Lower Fed rates for much longer than we ever thought
Over the summer we have seen several up revisions of US GDP forecasts. The latest was from Goldman Sachs which has increased its Q3 US GDP forecast significantly to +35% (8.75% YoY). Three months ago they estimated Q2 US GDP to be at -35%. We were reckoning in the past that the minus 35% was too low, which is confirmed in the meantime. Now we think plus 35% is a bit too high, but we will see a strong growth in Q3,
This view is supported by the latest US ISM PMI data – both service and manufacturing PMIs were above 55 (acceleration area). The IMF and the world bank might probably have to change their negative outlook for global GDP.
Other indicators confirm the V-Shape recovery. For instance, Chinese PMI has reached a nine-year high and the German ZEW increased to a 20-year high, but what they do not indicate is the level we will reach. To illustrate that lets take the German industrial production. It grew by 4.1% in July compared to last year, but overall level of production has only reach 90% of the pre-crisis level
We can conclude that real economic figures will on average beat estimates in Q3 as economist are still too negative. Nevertheless, we can as well expect that the pre-crisis level will not be reached in Q3 and probably neither in Q4.
We expect globally to see more fiscal stimulus as monetary possibilities are limited. In the US 5th fiscal package will most likely be announced after the November election. This is mainly because both parties have agreed to increase the debt ceiling so that the US public sector will not come to a stand still before the election.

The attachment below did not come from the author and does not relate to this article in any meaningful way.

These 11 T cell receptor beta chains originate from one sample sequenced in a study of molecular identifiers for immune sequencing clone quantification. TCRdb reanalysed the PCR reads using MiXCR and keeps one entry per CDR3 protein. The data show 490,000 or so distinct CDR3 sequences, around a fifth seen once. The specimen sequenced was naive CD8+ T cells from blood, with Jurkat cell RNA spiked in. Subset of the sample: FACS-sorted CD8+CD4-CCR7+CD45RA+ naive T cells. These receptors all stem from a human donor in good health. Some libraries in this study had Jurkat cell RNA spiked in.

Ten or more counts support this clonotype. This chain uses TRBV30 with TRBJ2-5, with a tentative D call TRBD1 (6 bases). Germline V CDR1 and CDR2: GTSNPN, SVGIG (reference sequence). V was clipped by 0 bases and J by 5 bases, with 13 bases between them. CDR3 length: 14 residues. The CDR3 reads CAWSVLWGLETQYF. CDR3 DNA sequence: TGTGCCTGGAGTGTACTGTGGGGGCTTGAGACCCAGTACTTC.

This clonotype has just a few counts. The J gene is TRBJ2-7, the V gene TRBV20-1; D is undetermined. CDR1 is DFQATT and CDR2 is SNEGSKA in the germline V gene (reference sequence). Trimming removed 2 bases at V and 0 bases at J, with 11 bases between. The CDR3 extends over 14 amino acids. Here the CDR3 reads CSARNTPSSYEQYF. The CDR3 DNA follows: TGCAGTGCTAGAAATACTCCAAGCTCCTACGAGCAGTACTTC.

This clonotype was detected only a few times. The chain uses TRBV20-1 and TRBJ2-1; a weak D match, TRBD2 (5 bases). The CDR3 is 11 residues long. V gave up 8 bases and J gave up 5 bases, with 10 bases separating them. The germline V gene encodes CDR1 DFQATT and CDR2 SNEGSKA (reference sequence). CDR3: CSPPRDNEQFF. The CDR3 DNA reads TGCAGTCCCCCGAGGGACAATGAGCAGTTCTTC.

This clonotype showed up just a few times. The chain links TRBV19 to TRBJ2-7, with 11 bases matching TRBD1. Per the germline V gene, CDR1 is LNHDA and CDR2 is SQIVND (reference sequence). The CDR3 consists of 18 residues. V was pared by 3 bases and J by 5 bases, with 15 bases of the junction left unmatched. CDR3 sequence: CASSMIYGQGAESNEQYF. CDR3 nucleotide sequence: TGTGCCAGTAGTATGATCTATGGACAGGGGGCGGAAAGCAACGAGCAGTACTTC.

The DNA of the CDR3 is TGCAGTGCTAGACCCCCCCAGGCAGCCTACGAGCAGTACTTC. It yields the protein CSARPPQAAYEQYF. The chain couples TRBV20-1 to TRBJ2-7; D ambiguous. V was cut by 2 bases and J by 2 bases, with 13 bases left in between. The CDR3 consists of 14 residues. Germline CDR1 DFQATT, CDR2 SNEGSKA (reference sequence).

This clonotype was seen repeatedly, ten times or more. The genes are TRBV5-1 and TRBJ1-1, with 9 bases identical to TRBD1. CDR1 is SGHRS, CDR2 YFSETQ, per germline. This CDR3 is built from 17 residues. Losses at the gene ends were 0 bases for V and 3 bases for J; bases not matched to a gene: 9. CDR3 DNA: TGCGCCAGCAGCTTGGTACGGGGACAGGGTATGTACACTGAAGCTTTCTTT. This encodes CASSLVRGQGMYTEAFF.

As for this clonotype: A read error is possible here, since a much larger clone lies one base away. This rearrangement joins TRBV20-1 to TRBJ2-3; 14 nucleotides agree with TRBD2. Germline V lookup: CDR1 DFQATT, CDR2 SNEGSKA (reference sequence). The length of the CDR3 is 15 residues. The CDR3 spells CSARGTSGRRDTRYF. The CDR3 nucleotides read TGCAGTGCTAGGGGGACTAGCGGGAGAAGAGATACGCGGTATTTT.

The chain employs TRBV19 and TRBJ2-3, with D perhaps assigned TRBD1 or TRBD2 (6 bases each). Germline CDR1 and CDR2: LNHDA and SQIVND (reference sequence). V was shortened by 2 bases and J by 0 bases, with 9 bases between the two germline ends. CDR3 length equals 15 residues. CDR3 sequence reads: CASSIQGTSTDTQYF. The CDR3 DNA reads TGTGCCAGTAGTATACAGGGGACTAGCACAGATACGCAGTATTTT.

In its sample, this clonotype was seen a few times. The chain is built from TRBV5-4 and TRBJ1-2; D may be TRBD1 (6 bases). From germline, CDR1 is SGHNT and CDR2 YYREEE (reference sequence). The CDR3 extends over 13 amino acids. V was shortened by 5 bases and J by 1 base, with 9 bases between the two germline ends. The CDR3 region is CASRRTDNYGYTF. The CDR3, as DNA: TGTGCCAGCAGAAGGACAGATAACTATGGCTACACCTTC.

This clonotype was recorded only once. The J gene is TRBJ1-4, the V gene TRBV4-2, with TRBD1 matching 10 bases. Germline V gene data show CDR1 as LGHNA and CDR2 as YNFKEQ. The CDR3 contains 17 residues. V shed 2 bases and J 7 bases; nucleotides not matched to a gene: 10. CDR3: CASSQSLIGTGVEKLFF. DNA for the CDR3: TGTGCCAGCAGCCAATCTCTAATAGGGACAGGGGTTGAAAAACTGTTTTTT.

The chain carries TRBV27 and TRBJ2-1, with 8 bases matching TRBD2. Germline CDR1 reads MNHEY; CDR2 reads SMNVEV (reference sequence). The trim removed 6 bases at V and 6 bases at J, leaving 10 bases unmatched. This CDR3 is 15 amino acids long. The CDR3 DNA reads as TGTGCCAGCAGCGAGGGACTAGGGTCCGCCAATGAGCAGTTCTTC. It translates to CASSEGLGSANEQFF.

The Fed will continue to buy financial assets and keep its policy rate at zero until at least the end of 2023. It is still unclear with which tool they will achieve their new average inflation target. However, with this policy prices of financial assets will further inflate. There is as well a risk that inflation will unexpectedly spike up during the coming 3 years.
The digital revolution has the potential to surge growth and asset markets significantly up over the coming years. We live in disruptive time period where Asia will be the winner. Most technology leaders are based in Asia or in the US. Jim O’Neill, the inventor of the icon BRICs, expects that over the coming 10-years Asia will be the main contributor to global GDP growth.
Currencies, Commodities, Equity & Bond Indices
FANG+ stocks have risen 20 times since 2010. We have seen a minor correction of around 15% in the FANG index to its 50-day average. Global equities have seen similar pullbacks to their relevant 50-day average. However, besides the FANG index the pullback was so far less than 10%.
We still expect a melt up in equities driven by next generation technology stocks. To quote Dr Ed Yardeni: We might have the roaring twenties back due to disruptive technology changes (digitalization, internet of things).